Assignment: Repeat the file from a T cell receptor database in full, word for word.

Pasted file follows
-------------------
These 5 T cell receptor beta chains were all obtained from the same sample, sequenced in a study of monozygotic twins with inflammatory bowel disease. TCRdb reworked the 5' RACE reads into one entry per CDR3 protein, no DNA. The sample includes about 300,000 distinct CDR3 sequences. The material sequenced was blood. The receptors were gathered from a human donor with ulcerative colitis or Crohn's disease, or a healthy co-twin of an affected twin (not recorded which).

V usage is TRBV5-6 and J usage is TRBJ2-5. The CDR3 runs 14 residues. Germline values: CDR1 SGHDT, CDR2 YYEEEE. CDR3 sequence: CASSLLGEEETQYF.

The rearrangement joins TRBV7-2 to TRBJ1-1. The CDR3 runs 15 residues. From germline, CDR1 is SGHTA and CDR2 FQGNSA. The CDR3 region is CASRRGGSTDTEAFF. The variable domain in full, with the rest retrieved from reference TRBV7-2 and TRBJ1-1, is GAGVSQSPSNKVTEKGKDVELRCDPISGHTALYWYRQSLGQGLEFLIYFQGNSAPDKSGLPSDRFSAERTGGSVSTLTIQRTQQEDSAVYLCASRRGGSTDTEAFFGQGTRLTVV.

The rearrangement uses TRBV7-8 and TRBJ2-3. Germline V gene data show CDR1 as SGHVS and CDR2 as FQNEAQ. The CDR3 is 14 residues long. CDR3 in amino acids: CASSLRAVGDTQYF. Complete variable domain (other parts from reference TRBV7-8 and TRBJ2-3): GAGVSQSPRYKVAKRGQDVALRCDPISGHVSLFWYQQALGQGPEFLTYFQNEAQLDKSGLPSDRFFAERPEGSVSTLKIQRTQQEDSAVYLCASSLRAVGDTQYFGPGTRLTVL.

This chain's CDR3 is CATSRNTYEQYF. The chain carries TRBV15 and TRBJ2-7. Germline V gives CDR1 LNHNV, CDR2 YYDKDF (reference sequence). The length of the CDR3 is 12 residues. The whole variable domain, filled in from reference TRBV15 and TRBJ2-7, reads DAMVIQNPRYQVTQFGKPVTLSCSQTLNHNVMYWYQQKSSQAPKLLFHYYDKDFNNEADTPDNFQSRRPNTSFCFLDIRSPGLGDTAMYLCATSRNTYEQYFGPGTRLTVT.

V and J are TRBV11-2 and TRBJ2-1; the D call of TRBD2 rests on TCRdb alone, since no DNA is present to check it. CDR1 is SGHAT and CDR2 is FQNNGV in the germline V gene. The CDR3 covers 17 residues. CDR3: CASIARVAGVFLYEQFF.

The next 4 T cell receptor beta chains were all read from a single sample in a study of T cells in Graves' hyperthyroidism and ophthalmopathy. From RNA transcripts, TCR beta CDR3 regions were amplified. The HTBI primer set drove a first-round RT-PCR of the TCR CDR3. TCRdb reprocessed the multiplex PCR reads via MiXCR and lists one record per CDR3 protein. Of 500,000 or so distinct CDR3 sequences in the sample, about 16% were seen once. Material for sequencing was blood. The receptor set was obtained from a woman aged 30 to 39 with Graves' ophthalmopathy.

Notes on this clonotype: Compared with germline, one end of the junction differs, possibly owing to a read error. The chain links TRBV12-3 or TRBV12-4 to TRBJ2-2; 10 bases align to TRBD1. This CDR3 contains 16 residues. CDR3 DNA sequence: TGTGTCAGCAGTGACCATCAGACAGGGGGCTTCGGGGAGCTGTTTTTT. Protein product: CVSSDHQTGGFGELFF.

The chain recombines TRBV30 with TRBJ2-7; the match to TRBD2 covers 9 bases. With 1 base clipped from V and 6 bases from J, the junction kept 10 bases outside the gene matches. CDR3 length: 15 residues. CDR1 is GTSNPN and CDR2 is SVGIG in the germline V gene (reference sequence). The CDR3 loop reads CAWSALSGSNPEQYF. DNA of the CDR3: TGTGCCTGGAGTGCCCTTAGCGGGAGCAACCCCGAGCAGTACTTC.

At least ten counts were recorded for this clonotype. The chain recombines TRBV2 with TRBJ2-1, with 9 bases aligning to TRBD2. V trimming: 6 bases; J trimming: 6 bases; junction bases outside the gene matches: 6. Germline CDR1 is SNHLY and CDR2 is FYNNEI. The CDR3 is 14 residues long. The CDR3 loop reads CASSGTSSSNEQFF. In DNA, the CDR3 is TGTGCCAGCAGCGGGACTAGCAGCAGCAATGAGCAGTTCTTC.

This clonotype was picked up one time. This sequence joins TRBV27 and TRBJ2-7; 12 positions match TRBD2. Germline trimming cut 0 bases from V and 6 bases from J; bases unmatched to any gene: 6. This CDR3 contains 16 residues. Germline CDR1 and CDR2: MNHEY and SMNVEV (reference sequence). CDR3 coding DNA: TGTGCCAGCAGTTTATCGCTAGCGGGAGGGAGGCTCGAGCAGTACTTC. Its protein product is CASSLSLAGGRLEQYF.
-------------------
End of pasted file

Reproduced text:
These 5 T cell receptor beta chains were all obtained from the same sample, sequenced in a study of monozygotic twins with inflammatory bowel disease. TCRdb reworked the 5' RACE reads into one entry per CDR3 protein, no DNA. The sample includes about 300,000 distinct CDR3 sequences. The material sequenced was blood. The receptors were gathered from a human donor with ulcerative colitis or Crohn's disease, or a healthy co-twin of an affected twin (not recorded which).

V usage is TRBV5-6 and J usage is TRBJ2-5. The CDR3 runs 14 residues. Germline values: CDR1 SGHDT, CDR2 YYEEEE. CDR3 sequence: CASSLLGEEETQYF.

The rearrangement joins TRBV7-2 to TRBJ1-1. The CDR3 runs 15 residues. From germline, CDR1 is SGHTA and CDR2 FQGNSA. The CDR3 region is CASRRGGSTDTEAFF. The variable domain in full, with the rest retrieved from reference TRBV7-2 and TRBJ1-1, is GAGVSQSPSNKVTEKGKDVELRCDPISGHTALYWYRQSLGQGLEFLIYFQGNSAPDKSGLPSDRFSAERTGGSVSTLTIQRTQQEDSAVYLCASRRGGSTDTEAFFGQGTRLTVV.

The rearrangement uses TRBV7-8 and TRBJ2-3. Germline V gene data show CDR1 as SGHVS and CDR2 as FQNEAQ. The CDR3 is 14 residues long. CDR3 in amino acids: CASSLRAVGDTQYF. Complete variable domain (other parts from reference TRBV7-8 and TRBJ2-3): GAGVSQSPRYKVAKRGQDVALRCDPISGHVSLFWYQQALGQGPEFLTYFQNEAQLDKSGLPSDRFFAERPEGSVSTLKIQRTQQEDSAVYLCASSLRAVGDTQYFGPGTRLTVL.

This chain's CDR3 is CATSRNTYEQYF. The chain carries TRBV15 and TRBJ2-7. Germline V gives CDR1 LNHNV, CDR2 YYDKDF (reference sequence). The length of the CDR3 is 12 residues. The whole variable domain, filled in from reference TRBV15 and TRBJ2-7, reads DAMVIQNPRYQVTQFGKPVTLSCSQTLNHNVMYWYQQKSSQAPKLLFHYYDKDFNNEADTPDNFQSRRPNTSFCFLDIRSPGLGDTAMYLCATSRNTYEQYFGPGTRLTVT.

V and J are TRBV11-2 and TRBJ2-1; the D call of TRBD2 rests on TCRdb alone, since no DNA is present to check it. CDR1 is SGHAT and CDR2 is FQNNGV in the germline V gene. The CDR3 covers 17 residues. CDR3: CASIARVAGVFLYEQFF.

The next 4 T cell receptor beta chains were all read from a single sample in a study of T cells in Graves' hyperthyroidism and ophthalmopathy. From RNA transcripts, TCR beta CDR3 regions were amplified. The HTBI primer set drove a first-round RT-PCR of the TCR CDR3. TCRdb reprocessed the multiplex PCR reads via MiXCR and lists one record per CDR3 protein. Of 500,000 or so distinct CDR3 sequences in the sample, about 16% were seen once. Material for sequencing was blood. The receptor set was obtained from a woman aged 30 to 39 with Graves' ophthalmopathy.

Notes on this clonotype: Compared with germline, one end of the junction differs, possibly owing to a read error. The chain links TRBV12-3 or TRBV12-4 to TRBJ2-2; 10 bases align to TRBD1. This CDR3 contains 16 residues. CDR3 DNA sequence: TGTGTCAGCAGTGACCATCAGACAGGGGGCTTCGGGGAGCTGTTTTTT. Protein product: CVSSDHQTGGFGELFF.

The chain recombines TRBV30 with TRBJ2-7; the match to TRBD2 covers 9 bases. With 1 base clipped from V and 6 bases from J, the junction kept 10 bases outside the gene matches. CDR3 length: 15 residues. CDR1 is GTSNPN and CDR2 is SVGIG in the germline V gene (reference sequence). The CDR3 loop reads CAWSALSGSNPEQYF. DNA of the CDR3: TGTGCCTGGAGTGCCCTTAGCGGGAGCAACCCCGAGCAGTACTTC.

At least ten counts were recorded for this clonotype. The chain recombines TRBV2 with TRBJ2-1, with 9 bases aligning to TRBD2. V trimming: 6 bases; J trimming: 6 bases; junction bases outside the gene matches: 6. Germline CDR1 is SNHLY and CDR2 is FYNNEI. The CDR3 is 14 residues long. The CDR3 loop reads CASSGTSSSNEQFF. In DNA, the CDR3 is TGTGCCAGCAGCGGGACTAGCAGCAGCAATGAGCAGTTCTTC.

This clonotype was picked up one time. This sequence joins TRBV27 and TRBJ2-7; 12 positions match TRBD2. Germline trimming cut 0 bases from V and 6 bases from J; bases unmatched to any gene: 6. This CDR3 contains 16 residues. Germline CDR1 and CDR2: MNHEY and SMNVEV (reference sequence). CDR3 coding DNA: TGTGCCAGCAGTTTATCGCTAGCGGGAGGGAGGCTCGAGCAGTACTTC. Its protein product is CASSLSLAGGRLEQYF.